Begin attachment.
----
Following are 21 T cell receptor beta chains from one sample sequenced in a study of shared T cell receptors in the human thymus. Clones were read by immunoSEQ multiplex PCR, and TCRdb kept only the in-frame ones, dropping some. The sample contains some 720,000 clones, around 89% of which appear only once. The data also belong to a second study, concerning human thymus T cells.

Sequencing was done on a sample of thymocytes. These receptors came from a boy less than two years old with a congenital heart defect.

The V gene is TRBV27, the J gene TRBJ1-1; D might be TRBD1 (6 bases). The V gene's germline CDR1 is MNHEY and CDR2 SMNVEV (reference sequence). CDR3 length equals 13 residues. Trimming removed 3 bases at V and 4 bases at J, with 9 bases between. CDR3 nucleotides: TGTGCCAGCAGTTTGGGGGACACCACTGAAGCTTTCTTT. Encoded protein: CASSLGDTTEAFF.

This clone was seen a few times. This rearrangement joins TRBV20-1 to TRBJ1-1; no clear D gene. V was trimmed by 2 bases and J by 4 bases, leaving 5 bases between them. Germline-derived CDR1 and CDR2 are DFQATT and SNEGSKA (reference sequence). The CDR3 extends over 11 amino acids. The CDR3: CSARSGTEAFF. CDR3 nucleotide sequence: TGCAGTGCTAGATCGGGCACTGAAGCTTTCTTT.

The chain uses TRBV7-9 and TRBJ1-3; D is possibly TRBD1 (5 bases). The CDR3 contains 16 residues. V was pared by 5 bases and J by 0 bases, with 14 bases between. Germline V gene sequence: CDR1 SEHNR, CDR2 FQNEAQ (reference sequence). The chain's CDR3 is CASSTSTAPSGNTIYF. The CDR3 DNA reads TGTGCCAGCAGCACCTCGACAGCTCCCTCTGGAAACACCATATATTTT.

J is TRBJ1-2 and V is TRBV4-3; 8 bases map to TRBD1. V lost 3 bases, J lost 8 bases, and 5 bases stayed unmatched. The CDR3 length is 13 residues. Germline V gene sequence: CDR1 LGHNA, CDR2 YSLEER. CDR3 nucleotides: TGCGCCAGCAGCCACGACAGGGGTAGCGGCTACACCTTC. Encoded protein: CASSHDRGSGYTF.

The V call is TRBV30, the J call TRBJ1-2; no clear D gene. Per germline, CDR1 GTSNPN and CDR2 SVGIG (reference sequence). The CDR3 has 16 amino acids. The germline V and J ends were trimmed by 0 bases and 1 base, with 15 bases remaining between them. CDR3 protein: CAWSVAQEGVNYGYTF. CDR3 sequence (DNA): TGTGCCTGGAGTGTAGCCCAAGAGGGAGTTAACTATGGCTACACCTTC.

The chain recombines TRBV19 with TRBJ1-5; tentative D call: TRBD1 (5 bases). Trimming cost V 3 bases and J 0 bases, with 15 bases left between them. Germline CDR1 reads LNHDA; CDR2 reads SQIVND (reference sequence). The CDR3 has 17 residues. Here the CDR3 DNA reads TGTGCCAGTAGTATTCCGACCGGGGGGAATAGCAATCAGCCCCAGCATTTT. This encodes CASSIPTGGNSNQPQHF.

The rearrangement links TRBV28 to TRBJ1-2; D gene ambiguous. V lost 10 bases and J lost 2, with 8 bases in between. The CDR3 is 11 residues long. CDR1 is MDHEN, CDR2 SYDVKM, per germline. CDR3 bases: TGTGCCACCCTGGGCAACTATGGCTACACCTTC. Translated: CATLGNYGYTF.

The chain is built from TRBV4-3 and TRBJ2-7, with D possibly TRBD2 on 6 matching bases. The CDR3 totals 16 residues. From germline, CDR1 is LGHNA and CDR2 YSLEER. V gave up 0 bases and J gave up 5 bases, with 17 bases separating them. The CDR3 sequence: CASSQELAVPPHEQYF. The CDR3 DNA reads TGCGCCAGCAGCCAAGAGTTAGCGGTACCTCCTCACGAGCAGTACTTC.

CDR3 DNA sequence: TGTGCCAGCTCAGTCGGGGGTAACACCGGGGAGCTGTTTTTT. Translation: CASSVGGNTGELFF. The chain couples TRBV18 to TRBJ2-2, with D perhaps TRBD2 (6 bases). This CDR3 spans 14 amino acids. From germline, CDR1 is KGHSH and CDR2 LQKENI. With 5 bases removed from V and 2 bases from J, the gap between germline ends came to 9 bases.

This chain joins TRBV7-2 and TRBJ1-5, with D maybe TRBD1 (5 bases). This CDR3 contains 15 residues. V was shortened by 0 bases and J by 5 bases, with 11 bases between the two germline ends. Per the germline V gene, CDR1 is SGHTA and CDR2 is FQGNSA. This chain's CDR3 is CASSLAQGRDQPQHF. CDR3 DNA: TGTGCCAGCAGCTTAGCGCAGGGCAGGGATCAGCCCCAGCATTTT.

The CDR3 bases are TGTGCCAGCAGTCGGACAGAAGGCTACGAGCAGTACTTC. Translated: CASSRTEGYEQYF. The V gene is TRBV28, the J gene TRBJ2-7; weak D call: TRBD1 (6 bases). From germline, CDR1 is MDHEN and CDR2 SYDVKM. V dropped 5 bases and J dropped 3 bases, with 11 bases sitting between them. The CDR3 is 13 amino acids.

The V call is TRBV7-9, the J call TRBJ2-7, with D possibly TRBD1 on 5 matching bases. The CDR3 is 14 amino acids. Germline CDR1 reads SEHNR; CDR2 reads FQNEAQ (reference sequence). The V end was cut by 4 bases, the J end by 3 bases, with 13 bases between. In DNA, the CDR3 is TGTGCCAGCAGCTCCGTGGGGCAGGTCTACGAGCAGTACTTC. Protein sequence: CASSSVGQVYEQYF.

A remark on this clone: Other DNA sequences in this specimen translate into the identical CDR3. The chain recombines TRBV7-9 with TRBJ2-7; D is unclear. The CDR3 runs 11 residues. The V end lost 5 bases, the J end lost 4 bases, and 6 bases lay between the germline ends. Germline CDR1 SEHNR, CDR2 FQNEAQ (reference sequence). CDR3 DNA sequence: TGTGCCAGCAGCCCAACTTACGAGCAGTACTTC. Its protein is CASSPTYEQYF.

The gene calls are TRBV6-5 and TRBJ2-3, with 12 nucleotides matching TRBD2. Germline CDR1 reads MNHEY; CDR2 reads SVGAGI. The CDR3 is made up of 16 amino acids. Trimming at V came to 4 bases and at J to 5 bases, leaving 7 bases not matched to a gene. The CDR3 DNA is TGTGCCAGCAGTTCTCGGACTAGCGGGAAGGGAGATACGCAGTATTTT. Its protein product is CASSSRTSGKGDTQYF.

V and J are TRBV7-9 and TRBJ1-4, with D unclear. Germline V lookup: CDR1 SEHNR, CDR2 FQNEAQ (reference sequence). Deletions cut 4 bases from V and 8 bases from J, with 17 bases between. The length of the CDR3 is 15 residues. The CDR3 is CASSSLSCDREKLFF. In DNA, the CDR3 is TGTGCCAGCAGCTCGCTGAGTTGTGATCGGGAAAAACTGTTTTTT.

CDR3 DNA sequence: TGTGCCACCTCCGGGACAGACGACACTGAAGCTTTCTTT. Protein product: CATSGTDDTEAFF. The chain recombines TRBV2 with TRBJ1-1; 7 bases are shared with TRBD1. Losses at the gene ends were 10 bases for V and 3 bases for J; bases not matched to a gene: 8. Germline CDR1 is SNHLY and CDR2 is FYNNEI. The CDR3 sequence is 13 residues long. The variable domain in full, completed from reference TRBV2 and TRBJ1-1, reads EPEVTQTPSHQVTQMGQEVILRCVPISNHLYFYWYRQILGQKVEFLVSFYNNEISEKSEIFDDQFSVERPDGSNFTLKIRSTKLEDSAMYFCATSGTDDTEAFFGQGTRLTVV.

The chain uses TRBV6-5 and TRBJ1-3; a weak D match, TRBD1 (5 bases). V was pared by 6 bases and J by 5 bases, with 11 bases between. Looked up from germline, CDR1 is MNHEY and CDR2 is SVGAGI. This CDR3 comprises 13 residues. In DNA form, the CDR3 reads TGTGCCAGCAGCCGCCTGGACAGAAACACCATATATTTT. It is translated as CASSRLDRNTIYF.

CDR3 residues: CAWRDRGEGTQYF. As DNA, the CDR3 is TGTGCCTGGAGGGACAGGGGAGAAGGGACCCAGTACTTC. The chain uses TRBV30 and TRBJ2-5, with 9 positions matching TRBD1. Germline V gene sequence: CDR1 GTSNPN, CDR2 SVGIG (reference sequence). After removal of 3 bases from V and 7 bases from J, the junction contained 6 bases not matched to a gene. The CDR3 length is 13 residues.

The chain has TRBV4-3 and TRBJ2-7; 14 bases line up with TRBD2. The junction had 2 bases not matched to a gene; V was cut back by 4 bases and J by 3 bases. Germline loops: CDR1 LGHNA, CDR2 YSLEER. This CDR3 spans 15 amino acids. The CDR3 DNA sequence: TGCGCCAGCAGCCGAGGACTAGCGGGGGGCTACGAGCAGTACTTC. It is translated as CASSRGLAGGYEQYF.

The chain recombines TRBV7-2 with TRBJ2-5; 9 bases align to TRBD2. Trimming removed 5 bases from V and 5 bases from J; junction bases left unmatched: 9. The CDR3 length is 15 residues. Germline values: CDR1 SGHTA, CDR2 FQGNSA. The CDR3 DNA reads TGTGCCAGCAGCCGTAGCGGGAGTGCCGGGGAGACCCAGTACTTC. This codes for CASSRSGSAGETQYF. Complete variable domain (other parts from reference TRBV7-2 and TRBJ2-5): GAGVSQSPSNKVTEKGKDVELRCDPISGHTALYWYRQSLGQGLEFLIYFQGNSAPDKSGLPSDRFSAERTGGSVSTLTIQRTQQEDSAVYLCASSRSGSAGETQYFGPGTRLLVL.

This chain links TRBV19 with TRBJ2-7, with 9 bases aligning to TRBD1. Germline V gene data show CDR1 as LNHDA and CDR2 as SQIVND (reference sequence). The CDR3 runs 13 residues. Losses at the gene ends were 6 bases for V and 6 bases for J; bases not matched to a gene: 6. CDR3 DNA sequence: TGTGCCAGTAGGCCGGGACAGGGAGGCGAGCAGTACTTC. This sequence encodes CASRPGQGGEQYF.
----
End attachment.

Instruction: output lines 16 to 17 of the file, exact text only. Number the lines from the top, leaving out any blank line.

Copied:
The gene calls are TRBV6-5 and TRBJ2-3, with 12 nucleotides matching TRBD2. Germline CDR1 reads MNHEY; CDR2 reads SVGAGI. The CDR3 is made up of 16 amino acids. Trimming at V came to 4 bases and at J to 5 bases, leaving 7 bases not matched to a gene. The CDR3 DNA is TGTGCCAGCAGTTCTCGGACTAGCGGGAAGGGAGATACGCAGTATTTT. Its protein product is CASSSRTSGKGDTQYF.

V and J are TRBV7-9 and TRBJ1-4, with D unclear. Germline V lookup: CDR1 SEHNR, CDR2 FQNEAQ (reference sequence). Deletions cut 4 bases from V and 8 bases from J, with 17 bases between. The length of the CDR3 is 15 residues. The CDR3 is CASSSLSCDREKLFF. In DNA, the CDR3 is TGTGCCAGCAGCTCGCTGAGTTGTGATCGGGAAAAACTGTTTTTT.